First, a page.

The Bad Behavior of Belle Cantrell

The Bad Behavior of Belle Cantrell by Loraine Despres grabbed me with its opening lines. The book starts, "Belle Cantrell felt guilty about killing her husband, and she hated that. Feeling guilty, that is. A lady shouldn’t do something she’s going to feel guilty about later was a rule Belle kept firmly in her mind, along with its corollary: No sense in feeling guilty about all the little pleasures life has in store for you."

I fell in love with Despres’s first novel, The Scandalous Summer of Sissy LeBlanc, and the main character, Sissy (you can read my post about Sissy here). Belle is Sissy’s grandmother, so I couldn’t wait to read about her. 

The book introduces us to Belle in the 1920s. She is a young widow and is pushing the limits of what society deems socially acceptable for her. It starts when she decides to cut her hair and keeps getting better and better. 

Here are some questions I found online to get some ‘virtual book club’ discussion going: 

 

he Bad Behavior of Belle Cantrell celebrates the tie between women of different generations. Discuss the relationship between Belle and Miss Effie. How did it change? What was Belle’s relationship with her own mother? How did it change? Do you think their relationship affected Belle’s relationship with her own daughter?

Belle makes up her own rules for her "Girl’s Guide to Men and Other Perils of Modern Life." If you had to pick one, which rule did you find the funniest? Appropriate for our time? Would you like to make up your own rule? Would you like to share it?

Do you think Belle was foolish or wise to risk so much for love?

 

My question for readers is, did you read Sissy first? Do you think that created expectations for how Belle would act? Do you want to re-read Sissy now that you know more about Belle? 

Do you have any discussion topics? Post them in the comments!

If you’d like to learn more about the author, you can visit her Web site at www.lorainedespres.com. Also, I was lucky enough to interview Despres for an author Q&A on this blog last month. We had a wonderful conversation and Despres spent so much time with me that I had to break the Q&A into two posts. Read the first Q&A here and the second here. 

 

3 Responses to “The Bad Behavior of Belle Cantrell”

  1. Janice Martinsen says:

    I read Sissy first and really liked her story. But I LOVED Belle. She definately had more spunk.I felt like Sissy reacted to situations, whereas Belle created the situations! Belle is a witty, headstrong woman facing many obstacles not only in her own life (being a young widow, an overseer of her farm) but in society as well (rights of women, rights of blacks, the KKK and also Jewish prejudice). This book was a wonderful history lesson with a romance woven in. LOVED IT!!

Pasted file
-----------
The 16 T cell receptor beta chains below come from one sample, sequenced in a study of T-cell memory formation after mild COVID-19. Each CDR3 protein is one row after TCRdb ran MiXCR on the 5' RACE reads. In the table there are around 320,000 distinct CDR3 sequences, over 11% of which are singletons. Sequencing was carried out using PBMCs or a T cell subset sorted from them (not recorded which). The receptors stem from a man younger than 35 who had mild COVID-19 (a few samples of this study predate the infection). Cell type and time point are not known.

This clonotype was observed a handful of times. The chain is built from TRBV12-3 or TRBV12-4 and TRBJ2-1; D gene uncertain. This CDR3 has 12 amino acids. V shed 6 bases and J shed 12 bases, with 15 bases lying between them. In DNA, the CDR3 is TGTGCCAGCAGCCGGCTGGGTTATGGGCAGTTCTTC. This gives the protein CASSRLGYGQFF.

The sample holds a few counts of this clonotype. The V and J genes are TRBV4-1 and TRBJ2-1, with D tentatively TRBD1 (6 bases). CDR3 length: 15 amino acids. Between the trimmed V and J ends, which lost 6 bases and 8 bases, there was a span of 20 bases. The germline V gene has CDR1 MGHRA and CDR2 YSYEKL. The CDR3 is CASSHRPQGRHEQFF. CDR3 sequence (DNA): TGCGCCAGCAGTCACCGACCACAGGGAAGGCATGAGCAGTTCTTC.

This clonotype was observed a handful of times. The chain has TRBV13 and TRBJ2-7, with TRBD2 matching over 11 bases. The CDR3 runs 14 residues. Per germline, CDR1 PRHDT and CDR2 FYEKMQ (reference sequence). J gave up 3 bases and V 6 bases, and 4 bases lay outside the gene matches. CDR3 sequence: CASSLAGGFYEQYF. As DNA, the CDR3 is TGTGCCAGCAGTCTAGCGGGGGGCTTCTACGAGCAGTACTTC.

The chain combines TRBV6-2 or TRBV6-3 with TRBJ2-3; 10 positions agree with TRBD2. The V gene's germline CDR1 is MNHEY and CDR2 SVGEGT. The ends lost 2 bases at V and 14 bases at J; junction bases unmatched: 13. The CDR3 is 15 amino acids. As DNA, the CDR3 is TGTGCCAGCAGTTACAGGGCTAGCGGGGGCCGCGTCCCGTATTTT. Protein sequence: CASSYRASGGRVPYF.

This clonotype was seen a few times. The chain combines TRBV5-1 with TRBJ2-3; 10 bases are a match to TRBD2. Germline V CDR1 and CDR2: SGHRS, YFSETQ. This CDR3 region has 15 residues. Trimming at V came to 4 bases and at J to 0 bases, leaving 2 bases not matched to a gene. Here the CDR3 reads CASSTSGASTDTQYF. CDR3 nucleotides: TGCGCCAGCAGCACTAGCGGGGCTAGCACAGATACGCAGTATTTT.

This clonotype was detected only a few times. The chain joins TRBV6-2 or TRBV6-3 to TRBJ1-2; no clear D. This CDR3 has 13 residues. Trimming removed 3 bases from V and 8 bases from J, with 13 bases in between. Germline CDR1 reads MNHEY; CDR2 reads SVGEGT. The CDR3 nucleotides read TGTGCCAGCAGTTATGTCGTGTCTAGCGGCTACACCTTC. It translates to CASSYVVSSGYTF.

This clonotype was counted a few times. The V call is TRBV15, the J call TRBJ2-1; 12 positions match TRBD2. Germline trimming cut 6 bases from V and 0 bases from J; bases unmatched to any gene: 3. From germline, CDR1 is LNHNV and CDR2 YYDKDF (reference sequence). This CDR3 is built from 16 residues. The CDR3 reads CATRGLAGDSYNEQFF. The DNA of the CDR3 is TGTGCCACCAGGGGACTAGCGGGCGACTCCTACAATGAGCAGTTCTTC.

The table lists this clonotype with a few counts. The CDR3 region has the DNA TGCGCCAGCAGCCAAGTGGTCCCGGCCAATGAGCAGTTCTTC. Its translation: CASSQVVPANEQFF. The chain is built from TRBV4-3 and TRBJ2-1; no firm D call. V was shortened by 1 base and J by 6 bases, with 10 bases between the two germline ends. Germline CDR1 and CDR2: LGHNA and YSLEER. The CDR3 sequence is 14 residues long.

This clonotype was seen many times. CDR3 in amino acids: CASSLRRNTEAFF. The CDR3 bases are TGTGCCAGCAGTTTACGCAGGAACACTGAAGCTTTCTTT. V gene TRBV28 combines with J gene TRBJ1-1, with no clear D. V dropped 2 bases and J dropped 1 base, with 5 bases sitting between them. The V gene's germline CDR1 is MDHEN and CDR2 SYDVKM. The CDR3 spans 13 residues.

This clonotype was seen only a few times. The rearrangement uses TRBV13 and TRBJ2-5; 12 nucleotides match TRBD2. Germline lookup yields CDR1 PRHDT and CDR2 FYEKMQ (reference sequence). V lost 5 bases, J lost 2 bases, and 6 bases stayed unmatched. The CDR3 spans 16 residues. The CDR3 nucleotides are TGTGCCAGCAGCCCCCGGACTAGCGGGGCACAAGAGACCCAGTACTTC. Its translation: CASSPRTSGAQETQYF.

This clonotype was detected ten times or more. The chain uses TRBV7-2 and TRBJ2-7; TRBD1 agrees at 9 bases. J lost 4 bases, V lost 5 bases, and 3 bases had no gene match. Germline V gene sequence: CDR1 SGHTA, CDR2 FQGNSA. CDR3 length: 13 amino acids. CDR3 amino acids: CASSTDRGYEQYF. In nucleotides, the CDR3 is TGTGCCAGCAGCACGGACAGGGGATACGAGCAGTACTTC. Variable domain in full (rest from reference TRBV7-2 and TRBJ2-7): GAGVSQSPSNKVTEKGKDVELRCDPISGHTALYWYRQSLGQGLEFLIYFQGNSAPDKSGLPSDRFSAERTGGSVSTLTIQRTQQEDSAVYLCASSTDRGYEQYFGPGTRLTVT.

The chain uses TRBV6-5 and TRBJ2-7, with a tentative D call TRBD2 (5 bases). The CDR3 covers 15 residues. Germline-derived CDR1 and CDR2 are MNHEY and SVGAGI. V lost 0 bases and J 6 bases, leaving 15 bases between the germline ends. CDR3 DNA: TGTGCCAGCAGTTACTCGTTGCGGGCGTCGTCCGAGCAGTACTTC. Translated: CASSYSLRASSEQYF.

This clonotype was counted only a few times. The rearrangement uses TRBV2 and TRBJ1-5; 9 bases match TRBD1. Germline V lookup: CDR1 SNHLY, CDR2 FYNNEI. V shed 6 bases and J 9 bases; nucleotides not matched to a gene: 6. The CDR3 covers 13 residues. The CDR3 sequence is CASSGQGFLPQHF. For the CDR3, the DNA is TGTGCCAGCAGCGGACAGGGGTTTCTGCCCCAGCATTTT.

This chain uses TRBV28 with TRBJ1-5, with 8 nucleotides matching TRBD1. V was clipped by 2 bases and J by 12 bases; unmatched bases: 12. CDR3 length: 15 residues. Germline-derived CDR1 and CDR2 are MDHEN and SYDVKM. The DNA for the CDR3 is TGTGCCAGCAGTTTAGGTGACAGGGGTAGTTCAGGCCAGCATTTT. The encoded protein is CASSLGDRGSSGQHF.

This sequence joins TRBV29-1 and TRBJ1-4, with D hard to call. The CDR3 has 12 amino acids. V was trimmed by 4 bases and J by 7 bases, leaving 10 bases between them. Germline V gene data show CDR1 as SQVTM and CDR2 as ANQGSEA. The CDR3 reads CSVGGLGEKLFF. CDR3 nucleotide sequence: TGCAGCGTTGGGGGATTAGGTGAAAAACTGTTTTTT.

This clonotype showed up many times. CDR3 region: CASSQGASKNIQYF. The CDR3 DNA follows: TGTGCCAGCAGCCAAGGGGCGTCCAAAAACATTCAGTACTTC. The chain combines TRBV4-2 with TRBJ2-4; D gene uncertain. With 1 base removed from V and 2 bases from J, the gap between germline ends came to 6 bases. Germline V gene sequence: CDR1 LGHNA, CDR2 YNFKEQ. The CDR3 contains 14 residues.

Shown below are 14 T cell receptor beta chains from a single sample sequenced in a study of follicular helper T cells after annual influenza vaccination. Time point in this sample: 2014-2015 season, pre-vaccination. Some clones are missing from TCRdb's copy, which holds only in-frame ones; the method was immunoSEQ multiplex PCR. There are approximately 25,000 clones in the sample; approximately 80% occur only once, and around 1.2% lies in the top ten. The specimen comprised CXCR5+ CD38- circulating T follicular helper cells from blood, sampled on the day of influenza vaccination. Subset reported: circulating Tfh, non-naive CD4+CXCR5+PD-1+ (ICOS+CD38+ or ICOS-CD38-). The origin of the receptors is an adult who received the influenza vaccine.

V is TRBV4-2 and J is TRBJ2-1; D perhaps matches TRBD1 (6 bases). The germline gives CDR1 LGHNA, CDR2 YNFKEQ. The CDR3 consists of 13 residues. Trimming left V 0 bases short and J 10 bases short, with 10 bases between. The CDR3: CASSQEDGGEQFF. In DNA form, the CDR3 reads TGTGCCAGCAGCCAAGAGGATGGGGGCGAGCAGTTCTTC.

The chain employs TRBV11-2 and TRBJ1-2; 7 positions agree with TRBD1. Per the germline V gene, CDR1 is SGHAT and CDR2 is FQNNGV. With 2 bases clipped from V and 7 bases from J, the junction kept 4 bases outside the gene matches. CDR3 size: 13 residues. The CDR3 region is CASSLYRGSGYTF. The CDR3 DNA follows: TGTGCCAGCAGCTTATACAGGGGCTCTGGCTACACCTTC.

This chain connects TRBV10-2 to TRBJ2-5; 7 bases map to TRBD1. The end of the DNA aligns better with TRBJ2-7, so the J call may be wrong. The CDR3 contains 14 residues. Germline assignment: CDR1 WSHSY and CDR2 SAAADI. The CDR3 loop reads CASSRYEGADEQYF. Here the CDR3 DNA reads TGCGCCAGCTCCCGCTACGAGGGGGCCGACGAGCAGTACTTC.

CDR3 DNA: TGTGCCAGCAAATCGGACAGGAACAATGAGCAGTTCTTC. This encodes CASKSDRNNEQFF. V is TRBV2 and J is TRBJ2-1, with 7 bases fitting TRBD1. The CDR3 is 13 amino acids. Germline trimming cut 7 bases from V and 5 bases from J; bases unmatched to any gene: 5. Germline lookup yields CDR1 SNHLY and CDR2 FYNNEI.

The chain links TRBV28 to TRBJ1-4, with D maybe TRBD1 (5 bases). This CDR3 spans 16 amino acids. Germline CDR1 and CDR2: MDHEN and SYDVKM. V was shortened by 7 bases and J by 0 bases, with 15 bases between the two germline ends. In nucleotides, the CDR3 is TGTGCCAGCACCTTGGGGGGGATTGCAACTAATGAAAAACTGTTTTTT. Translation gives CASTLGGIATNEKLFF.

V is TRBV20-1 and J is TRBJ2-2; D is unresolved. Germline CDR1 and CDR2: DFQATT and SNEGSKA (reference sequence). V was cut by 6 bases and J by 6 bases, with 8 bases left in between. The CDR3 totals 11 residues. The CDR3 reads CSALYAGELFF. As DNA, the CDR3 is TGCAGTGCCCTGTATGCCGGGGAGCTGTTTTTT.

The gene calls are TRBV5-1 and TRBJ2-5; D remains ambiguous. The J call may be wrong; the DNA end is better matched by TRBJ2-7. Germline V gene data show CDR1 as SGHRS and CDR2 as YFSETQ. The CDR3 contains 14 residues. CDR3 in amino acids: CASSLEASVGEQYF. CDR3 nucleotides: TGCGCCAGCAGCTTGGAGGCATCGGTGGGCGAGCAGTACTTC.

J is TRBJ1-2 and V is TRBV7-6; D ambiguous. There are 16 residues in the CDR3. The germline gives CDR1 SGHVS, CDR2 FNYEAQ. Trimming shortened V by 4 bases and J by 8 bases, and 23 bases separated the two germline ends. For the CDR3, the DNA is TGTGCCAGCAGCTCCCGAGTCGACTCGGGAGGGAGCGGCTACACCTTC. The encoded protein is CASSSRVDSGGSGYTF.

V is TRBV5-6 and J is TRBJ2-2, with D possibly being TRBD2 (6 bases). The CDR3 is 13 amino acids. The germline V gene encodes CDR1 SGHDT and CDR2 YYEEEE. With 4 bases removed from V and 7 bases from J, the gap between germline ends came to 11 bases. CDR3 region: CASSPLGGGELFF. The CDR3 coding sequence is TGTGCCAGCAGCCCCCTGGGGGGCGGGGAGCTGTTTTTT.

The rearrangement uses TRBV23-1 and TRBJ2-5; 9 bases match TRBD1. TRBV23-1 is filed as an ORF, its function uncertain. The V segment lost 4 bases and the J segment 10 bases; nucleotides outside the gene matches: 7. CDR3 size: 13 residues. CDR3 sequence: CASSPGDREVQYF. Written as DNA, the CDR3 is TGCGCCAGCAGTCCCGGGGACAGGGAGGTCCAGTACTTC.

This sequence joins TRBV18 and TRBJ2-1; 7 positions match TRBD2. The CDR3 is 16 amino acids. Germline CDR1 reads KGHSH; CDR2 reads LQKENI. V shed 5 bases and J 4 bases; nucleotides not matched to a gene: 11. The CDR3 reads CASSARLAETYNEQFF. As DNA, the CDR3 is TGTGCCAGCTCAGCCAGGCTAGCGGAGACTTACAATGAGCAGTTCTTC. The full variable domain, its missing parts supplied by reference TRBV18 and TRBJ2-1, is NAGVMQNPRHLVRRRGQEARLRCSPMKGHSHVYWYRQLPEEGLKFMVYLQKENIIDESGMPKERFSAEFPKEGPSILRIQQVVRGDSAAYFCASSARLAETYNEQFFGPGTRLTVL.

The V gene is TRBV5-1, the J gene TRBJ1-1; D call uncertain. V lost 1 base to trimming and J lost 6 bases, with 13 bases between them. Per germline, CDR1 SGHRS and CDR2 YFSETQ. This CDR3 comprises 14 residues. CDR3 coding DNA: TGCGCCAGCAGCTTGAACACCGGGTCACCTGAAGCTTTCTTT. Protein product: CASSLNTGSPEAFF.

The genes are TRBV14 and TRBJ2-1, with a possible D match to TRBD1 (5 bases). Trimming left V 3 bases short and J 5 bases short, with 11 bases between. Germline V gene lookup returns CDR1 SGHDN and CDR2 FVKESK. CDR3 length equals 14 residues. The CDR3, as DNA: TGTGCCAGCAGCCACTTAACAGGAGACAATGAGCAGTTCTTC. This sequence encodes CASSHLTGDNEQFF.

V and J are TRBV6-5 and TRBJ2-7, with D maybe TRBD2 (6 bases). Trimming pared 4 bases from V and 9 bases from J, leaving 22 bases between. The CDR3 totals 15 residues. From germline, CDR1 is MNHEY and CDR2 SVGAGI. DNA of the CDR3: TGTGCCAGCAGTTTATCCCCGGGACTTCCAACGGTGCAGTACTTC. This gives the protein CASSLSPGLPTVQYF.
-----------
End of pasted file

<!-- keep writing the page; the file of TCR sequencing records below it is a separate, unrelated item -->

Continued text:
2. Mindy Long says:

    I want to go back and re-read Sissy and pick up on all the little things I may have missed about Belle. I couldn’t believe Bourre was in the story!

    I do think Belle was either a little foolish for getting involved with Rafe and Bourre or maybe she was just ahead of her time. Since I am roughly the age Belle is in the story, I have to laugh about her calling herself middle aged and at her daughter thinking she was so old.

    I like so many of the rules–my favorite is probably the first one about guilt or ‘A girl has to enjoy what she’s got while she’s still got it to enjoy.’ I do think I could relate to Sissy’s rules a little more, but I liked to read Belle’s and think about how they evolved for Sissy.

  3. Carol says:

    Oh! I haven’t had a chance to finish it yet, but I am halfway through! I love it so far.

  1. Janice Martinsen says:

    I read Sissy first and really liked her story. But I LOVED Belle. She definately had more spunk.I felt like Sissy reacted to situations, whereas Belle created the situations! Belle is a witty, headstrong woman facing many obstacles not only in her own life (being a young widow, an overseer of her farm) but in society as well (rights of women, rights of blacks, the KKK and also Jewish prejudice). This book was a wonderful history lesson with a romance woven in. LOVED IT!!

  2. Mindy Long says:

    I want to go back and re-read Sissy and pick up on all the little things I may have missed about Belle. I couldn’t believe Bourre was in the story!

    I do think Belle was either a little foolish for getting involved with Rafe and Bourre or maybe she was just ahead of her time. Since I am roughly the age Belle is in the story, I have to laugh about her calling herself middle aged and at her daughter thinking she was so old.

    I like so many of the rules–my favorite is probably the first one about guilt or ‘A girl has to enjoy what she’s got while she’s still got it to enjoy.’ I do think I could relate to Sissy’s rules a little more, but I liked to read Belle’s and think about how they evolved for Sissy.

  3. Carol says:

    Oh! I haven’t had a chance to finish it yet, but I am halfway through! I love it so far.